I also took a look at their buttons and it occurred to me that it would be easy (and rather decadent) to use metalsmithing techniques to make buttons. Think of all the things people put on rings, like cabochon stones in a bezel setting or discs of metal - they would make great buttons. Of course, it would be prohibitively expensive to make them out of sterling silver and they would tarnish but they could be made out of another metal. Wouldn't that be cool?

Monday, July 18, 2011

Where's the water?

The good thing about having mostly dormant grass is that the weeds are really easy to spot. Not all of our lawn is dormant, I discovered this evening while watering the lawn; within the brownest areas are some green plants. Our lawn must be composed of at least two types of grass (and maybe three or four) which might make it more able to deal with different situations.

Interestingly, there are two lush areas just below the waterfall. Even though we know that we lose water from evaporation and splashing, I've been wondering whether we lose more water somewhere. Based on the lush, green lawn spots, I'd say that some water is getting out. It's most likely a trickle or extra splashing that happens when it's fuller.

Speaking of watering, I was looking at our region's water conservation guidelines again and I just realized that the odd-even (odd numbered addresses water on odd numbered days and even numbered on even numbered days) watering schedule is in effect all year long. The only difference between those restrictions and the ones we have now is that from October to the end of May we're allowed to water our lawns on the odd-even watering schedule instead of just once per week.

I had no idea that we had these kind of watering restrictions in place year-round. Our region also has a pesticide and herbicide ban in place. While the restrictions make taking care of the lawn and garden a little more complicated, I like that our region is environmentally conscious and forward-thinking and I'm proud to be living in this community.

Sunday, July 17, 2011

Hot, hot hot

OMG it's hot out here. I'm so happy that we finally found a house and that our house has air conditioning because the highs this week are between 30C and 34C (86F to 93F). That doesn't even factor in the humidity, which will make the temperature feel north of 40C (104F). Ick. If we're lucky we'll get a thunderstorm tonight and some rain on Wednesday. After all that rain we had this spring, we haven't had any in weeks.

It would be almost impossible to deal with this heat and humidity with air conditioning. I usually find air conditioning too cold but right now it's perfect.

Our garden and lawn are definitely feeling the effects of the heat and lack of rain. The grass is yellow and I'm going to be watering our lawn tomorrow (our weekly lawn watering day) because we're afraid that the grass will actually die if it doesn't get some moisture. Hopefully it's not already dead and that this one watering won't be in vain.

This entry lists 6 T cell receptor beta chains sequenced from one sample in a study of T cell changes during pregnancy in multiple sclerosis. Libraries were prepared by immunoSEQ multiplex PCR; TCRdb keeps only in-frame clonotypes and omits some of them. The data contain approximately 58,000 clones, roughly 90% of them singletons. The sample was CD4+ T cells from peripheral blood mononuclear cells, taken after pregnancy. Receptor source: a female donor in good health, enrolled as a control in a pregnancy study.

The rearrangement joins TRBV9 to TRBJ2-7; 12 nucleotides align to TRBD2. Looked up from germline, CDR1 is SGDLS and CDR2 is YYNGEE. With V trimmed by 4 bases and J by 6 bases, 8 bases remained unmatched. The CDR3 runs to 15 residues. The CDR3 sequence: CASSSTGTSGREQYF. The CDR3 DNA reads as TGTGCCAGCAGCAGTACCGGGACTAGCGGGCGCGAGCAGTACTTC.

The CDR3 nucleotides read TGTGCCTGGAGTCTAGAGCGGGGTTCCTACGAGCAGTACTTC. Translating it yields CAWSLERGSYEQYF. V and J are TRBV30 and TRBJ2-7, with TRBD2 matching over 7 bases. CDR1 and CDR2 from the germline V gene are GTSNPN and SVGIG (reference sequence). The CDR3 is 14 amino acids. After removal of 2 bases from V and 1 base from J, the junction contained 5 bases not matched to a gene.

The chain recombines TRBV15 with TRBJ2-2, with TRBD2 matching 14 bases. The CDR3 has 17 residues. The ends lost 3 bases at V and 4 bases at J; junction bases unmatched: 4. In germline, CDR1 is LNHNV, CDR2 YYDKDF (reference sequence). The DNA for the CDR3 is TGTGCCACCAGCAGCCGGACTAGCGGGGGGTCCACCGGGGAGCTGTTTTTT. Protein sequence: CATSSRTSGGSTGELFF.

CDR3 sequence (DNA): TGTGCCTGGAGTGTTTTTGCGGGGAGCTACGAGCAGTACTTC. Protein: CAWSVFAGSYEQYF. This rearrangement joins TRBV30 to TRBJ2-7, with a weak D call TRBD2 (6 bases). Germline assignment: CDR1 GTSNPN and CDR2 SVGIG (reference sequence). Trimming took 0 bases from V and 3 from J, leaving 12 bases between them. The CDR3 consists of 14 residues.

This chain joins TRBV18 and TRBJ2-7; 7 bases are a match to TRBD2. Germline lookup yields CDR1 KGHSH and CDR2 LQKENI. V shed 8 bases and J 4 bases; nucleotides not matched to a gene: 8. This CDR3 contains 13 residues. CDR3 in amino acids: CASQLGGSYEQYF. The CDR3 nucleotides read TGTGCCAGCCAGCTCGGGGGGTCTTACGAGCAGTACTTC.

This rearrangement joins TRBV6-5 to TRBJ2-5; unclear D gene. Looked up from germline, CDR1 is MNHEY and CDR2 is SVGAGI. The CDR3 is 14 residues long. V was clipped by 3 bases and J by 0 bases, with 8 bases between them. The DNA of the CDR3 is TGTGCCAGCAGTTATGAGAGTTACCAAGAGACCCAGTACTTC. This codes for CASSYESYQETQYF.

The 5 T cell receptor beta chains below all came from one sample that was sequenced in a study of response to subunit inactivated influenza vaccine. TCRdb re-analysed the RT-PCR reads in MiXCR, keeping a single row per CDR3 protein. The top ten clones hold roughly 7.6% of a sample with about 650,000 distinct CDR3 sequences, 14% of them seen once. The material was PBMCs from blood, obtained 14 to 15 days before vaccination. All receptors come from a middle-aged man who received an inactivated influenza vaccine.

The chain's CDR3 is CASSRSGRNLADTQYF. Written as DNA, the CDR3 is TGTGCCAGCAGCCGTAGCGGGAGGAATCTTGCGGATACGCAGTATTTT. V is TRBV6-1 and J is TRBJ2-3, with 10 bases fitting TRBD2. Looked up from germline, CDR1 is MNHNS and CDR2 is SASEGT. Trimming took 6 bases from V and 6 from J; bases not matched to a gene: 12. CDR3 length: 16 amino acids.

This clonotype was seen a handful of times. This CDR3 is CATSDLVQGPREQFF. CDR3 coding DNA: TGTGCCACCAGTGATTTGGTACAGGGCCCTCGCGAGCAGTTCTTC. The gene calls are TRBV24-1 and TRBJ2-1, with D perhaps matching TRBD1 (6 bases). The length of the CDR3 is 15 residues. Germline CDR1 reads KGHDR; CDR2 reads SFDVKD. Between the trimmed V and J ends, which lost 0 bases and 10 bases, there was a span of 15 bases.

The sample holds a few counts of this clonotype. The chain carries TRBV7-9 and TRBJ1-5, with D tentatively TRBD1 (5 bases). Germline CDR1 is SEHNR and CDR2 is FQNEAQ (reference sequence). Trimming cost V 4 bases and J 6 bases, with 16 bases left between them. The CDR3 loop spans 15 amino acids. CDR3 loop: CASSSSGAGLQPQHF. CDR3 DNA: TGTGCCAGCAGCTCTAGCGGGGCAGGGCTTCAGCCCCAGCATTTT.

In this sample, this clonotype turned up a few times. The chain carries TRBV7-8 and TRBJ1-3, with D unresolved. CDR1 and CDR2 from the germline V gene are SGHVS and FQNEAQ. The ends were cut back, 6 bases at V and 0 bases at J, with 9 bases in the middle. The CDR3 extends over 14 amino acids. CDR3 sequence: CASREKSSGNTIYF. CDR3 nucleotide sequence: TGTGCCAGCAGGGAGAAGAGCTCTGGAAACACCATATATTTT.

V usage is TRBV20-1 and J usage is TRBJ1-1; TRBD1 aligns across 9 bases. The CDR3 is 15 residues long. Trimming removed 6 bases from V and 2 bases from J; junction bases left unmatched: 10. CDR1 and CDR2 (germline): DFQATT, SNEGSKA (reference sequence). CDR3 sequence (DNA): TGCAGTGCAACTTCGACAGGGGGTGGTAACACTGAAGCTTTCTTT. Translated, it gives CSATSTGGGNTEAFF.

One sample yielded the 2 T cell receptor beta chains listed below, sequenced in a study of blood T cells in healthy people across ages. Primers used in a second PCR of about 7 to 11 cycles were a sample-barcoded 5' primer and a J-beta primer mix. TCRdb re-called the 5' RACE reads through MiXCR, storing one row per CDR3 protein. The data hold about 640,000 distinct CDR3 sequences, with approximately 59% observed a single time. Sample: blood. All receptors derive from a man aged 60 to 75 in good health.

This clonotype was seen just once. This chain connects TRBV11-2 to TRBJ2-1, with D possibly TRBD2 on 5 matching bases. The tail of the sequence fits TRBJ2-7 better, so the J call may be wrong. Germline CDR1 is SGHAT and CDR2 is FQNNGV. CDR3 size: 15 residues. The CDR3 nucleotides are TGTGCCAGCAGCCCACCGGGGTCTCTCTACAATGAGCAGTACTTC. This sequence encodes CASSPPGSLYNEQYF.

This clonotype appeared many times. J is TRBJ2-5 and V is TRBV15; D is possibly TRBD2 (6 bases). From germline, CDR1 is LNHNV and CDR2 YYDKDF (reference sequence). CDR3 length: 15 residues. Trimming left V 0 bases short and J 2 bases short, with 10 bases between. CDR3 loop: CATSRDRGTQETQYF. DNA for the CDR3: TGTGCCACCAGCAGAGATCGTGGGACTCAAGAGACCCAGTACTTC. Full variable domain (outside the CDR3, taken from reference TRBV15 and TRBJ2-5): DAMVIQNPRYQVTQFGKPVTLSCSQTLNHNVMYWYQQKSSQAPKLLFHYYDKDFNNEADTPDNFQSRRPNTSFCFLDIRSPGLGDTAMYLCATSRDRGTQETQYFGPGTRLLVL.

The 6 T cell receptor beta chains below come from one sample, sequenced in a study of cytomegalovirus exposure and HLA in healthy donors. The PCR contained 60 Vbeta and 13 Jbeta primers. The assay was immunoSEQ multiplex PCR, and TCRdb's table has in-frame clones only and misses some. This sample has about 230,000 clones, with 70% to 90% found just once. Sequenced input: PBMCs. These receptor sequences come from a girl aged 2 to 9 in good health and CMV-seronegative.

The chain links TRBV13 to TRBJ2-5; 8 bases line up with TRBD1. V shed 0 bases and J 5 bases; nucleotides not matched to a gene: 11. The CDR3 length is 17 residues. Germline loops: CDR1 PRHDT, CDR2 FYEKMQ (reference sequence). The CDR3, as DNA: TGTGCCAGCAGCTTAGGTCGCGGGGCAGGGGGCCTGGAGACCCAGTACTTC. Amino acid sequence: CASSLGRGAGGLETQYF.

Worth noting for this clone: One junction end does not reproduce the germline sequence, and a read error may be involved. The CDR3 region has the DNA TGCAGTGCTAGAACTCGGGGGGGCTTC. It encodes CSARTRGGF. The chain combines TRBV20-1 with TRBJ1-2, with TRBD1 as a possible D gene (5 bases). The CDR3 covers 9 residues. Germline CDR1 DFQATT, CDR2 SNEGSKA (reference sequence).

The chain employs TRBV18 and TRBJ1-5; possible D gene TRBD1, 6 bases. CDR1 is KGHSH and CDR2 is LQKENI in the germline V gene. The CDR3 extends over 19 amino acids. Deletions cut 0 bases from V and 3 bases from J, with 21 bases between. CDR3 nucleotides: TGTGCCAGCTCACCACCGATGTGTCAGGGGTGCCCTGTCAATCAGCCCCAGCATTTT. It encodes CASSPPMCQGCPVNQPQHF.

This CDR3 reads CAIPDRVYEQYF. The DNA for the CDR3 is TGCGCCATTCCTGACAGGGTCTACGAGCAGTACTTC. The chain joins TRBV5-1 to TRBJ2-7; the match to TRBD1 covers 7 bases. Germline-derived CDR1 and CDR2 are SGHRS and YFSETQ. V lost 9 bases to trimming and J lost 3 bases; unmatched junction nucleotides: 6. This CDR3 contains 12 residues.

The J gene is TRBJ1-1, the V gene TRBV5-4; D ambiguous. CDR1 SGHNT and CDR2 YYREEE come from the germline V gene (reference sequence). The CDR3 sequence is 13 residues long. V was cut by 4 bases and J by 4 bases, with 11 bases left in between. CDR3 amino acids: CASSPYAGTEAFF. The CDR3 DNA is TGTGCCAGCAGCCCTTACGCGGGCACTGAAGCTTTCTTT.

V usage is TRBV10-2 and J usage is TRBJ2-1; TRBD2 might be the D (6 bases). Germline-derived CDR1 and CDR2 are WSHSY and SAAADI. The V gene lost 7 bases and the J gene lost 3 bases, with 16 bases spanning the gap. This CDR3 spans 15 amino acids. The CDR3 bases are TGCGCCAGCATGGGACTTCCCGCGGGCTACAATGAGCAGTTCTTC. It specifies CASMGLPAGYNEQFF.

Saturday, July 16, 2011

Thinking about Edmonton

I'd planned on calling the numbers for the therapists this past week but when I set that goal I didn't realize how busy I would be this past week. I had to be up early for most of the week for appointments and so I was tired and busy. I plan to make the calls Monday or Tuesday. I still feel like I need help dealing with things.

I'd also originally planned to go to Edmonton this summer but I'm not sure if that'll go ahead. I really want to see my friends and I want so much to spend time with my aunt, niece and nephews because I didn't see any of them the last time I was there. I'd also like to see the city in the summertime, when the sun is shining and it's light until late.

However, because so many of my core issues started in Edmonton, I am nervous about going back there. I'm not sure how to best deal with some of those things - I end up doing the wrong things which just makes things worse. I feel like I need to have seen someone before I go there so that I can relax and enjoy the trip instead of worrying and feeling negative.

UPDATED to remove a description of something related to a particular person. I couldn't help but feel that my intentions in writing that weren't good, like I was trying to get people on my side or justify something. After some reflection I decided that this wasn't fair or right so I've changed things.

Thursday, July 14, 2011

New electricity billing

Starting on Friday we're going to be charged time-of-use rates for our power. To do this they've apparently installed a Smart Meter that can track not just how much electricity is used - which is what regular meters do - but also when that electricity is used. These meters were installed province wide by 2010 so it must have been installed before we moved in to the house. Unlike some smart meters, the ones we have don't show our electricity usage.

We'll be charged three different rates depending on the time of day: off-peak, mid-peak, and on-peak, and the mid- and on-peak times are different in summer and winter. Saturday 7am - Monday 7am and weekdays 7pm - 7am are always off-peak and are charged the cheapest rates. On-peak hours are weekdays 11am - 5pm (summer) and weekdays 7am - 11am and 5pm - 7pm (winter) and are charged not quite double the off-peak rates. Mid-peak hours are the remaining hours and the rate is in-between the two.

As if the outdoor water use hours weren't complicated enough!

Wednesday, July 13, 2011

Busy week

I knew there was a reason that I took it completely easy last week: I'm crazy busy this week. This morning I had an optometrist's appointment where my pupils were dilated so that the retina could be checked. Having artificially-dilated pupils meant that I couldn't drive and I had to take the bus, which takes extra time. I had to be up a bit early so that we could water the garden and fill the waterfall since today is our watering day.